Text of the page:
Edmund Pettus Bridge

Symbol of Social Justice

In looking for a symbol that represents the Children’s Museum of Art of Social Justice we were inspired by the pivotal moment in history that began the Civil Rights Movement.

The bridge in our logo is to symbolize, represent, and honor the historic moment that took place at Edmund Pettus Bridge.

Selma-to-Montgomery March 

The Selma-to-Montgomery March for voting rights were three protest marches held in 1965–that represented the political and emotional peak of the modern civil rights movement. On “Bloody Sunday,” March 7, 1965, some 600 civil rights marchers headed east out of Selma on U.S. Route 80.

It was along this highway from Selma, Alabama to the state capital of Montgomery that nonviolent activists demonstrated for their rights to vote as citizens and to exercise their constitutional right to vote.  At the first march the activists and demonstrators were meant by state troopers and county posse-men who attacked them with billy clubs and tear gas after they passed over the county line.  The law enforcement beat Amelia Boynton, the organizer of the march, to unconsciousness and it was publicized worldwide with a picture of her lying wounded on the bridge.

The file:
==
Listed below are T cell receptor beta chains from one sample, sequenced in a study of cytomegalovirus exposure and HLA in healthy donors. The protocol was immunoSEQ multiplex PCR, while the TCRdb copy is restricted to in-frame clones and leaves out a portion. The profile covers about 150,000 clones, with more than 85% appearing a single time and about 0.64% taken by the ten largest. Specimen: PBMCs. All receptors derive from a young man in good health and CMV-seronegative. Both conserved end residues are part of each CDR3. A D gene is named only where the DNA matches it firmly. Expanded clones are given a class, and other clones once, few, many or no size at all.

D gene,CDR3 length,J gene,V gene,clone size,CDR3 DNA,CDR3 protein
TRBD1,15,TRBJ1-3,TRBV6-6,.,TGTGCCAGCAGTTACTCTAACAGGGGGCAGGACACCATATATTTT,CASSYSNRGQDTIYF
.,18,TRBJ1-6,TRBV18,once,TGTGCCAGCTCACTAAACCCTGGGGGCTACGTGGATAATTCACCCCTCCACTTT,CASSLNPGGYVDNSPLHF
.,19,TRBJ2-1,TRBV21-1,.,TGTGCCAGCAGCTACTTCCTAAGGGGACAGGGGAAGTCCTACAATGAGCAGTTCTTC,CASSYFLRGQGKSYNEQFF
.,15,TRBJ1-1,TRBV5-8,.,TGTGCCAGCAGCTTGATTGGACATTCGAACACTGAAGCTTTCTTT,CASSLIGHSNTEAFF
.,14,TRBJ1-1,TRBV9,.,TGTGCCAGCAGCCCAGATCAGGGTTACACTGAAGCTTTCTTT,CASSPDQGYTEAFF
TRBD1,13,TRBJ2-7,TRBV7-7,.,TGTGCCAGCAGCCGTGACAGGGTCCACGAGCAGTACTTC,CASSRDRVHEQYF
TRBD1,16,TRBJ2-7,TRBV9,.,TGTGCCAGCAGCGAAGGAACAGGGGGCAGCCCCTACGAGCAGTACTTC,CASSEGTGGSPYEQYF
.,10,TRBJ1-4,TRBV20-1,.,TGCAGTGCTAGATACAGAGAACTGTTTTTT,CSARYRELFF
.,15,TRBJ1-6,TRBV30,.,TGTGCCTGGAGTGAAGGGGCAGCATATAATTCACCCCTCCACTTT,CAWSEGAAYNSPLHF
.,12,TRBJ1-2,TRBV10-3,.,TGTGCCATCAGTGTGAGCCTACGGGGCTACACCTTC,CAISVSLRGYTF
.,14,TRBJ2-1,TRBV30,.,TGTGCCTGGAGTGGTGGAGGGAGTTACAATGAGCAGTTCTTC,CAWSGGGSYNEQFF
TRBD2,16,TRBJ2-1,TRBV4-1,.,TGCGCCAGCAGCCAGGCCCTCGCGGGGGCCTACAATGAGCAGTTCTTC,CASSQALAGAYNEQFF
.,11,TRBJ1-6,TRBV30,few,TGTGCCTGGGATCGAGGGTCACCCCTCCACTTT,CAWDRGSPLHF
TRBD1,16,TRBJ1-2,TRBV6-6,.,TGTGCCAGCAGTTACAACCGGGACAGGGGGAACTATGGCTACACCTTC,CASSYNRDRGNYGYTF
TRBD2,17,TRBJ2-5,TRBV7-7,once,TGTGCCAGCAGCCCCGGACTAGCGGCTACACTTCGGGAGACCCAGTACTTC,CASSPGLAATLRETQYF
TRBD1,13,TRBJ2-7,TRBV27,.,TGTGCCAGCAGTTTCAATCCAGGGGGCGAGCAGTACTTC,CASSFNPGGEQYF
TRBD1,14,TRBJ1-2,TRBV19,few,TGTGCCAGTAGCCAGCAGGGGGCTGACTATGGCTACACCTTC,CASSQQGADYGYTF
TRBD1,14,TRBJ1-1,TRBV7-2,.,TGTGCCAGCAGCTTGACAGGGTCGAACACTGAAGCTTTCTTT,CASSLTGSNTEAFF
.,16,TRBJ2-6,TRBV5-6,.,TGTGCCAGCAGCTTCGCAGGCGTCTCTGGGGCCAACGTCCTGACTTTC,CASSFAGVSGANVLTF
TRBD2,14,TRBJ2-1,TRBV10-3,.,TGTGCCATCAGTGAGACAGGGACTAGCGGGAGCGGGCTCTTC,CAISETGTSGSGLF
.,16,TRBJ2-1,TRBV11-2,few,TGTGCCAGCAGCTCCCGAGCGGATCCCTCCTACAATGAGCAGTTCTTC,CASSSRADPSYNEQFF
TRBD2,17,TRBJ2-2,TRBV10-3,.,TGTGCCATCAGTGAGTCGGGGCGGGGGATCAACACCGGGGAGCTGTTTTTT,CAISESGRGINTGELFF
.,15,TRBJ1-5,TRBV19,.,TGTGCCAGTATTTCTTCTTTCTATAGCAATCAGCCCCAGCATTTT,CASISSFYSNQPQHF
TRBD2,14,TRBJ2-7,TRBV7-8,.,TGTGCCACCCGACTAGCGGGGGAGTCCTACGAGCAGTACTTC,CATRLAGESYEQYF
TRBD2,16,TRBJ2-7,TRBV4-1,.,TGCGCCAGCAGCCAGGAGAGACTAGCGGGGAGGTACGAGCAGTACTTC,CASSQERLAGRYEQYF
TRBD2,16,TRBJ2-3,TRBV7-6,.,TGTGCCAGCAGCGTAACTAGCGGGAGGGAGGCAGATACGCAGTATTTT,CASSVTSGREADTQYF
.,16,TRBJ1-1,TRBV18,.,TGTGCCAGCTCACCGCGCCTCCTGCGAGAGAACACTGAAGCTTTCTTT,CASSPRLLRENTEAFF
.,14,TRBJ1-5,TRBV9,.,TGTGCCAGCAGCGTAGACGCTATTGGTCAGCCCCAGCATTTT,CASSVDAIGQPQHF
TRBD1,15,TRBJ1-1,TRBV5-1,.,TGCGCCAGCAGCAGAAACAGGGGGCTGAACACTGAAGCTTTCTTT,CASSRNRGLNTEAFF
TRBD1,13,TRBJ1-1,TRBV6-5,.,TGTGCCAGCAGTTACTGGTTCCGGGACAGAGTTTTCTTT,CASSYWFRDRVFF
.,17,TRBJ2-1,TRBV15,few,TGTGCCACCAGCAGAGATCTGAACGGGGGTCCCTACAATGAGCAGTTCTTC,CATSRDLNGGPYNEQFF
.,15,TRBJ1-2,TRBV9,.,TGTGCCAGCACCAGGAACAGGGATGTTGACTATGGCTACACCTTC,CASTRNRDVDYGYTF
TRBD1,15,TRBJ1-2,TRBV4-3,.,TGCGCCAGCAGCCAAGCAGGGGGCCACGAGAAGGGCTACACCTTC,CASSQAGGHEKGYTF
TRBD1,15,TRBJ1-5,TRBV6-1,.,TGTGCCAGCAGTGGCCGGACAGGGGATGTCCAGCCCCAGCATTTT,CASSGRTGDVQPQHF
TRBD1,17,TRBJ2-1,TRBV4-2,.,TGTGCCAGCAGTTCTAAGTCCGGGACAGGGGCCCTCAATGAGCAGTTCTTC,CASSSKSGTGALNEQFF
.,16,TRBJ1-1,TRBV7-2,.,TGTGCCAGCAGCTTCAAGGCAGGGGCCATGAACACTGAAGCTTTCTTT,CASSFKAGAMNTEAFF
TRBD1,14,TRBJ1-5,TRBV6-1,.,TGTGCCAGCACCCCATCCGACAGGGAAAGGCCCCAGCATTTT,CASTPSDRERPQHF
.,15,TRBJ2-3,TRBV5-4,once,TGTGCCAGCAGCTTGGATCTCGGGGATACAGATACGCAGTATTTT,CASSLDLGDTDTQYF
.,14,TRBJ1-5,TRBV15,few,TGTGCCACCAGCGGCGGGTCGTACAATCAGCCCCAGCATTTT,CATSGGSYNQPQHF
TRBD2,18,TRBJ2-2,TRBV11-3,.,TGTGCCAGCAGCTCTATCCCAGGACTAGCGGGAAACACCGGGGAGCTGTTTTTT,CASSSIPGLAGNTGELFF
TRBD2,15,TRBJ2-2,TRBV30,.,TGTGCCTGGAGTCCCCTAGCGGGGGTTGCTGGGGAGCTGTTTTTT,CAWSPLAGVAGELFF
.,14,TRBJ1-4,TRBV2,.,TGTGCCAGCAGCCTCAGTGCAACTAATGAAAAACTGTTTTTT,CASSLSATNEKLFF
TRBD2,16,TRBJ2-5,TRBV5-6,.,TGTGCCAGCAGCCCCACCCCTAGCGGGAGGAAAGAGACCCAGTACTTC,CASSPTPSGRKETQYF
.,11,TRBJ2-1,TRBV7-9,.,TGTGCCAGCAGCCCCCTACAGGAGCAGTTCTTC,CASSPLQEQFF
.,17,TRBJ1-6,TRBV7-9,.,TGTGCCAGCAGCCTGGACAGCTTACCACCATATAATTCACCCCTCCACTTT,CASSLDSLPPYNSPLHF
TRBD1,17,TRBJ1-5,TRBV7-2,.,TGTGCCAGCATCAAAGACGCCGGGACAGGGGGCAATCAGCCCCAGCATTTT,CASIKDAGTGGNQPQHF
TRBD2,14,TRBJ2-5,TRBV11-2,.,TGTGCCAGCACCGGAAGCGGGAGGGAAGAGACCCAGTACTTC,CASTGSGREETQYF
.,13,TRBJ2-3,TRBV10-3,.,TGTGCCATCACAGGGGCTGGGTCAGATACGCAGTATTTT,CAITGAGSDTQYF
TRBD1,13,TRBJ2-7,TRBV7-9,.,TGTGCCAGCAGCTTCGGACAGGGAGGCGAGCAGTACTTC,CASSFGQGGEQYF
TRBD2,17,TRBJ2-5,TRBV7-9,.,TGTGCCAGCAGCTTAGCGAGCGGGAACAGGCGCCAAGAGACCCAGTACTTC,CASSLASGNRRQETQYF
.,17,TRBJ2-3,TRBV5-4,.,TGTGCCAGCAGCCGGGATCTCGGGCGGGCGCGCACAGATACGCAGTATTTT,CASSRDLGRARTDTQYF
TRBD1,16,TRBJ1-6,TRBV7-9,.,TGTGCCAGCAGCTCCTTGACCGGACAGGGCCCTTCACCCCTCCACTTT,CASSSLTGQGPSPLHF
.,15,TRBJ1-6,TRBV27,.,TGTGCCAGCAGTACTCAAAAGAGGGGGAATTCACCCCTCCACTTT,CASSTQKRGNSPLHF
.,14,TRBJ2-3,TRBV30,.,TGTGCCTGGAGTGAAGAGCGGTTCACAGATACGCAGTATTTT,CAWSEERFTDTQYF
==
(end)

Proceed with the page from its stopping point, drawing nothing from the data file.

The second march took place days later where again state troopers, police and marchers met face to face at the county end of the bridge where the troopers because of a federal injunction had no choice but to let them pass. However, Martin L. King led the marchers back to the church. It was later that evening when James Reeb, a Unitarian Universalist minister from Boston that came to aid and support the marchers was murdered.  His death galvanized other clergy and sympathizers from across the United States to participate in the marches.

The marches, acts of civil disobediences, and horrific events of violence produced an a strong  expression of public disapproval and anger that led to President Lyndon Johnson to ask congress for the Voting Rights Bill to be introduced and passed.

The third March took place on March 21st, 1965 without protection from Governor Wallace who refused to.  However, President Johnson sent 1,900 members of the Alabama National Guard under federal command along with Federal FBI agents and Marshals to protect the marchers as they marched to Montgomery where on March 24th they arrived. The following day on March 25th at the Alabama State Capitol were joined by 25,000 people in support the voting rights.

The route is memorialized as the “Selma To Montgomery Voting Rights Trail,” and is designated as a U.S. National Historic Trail.

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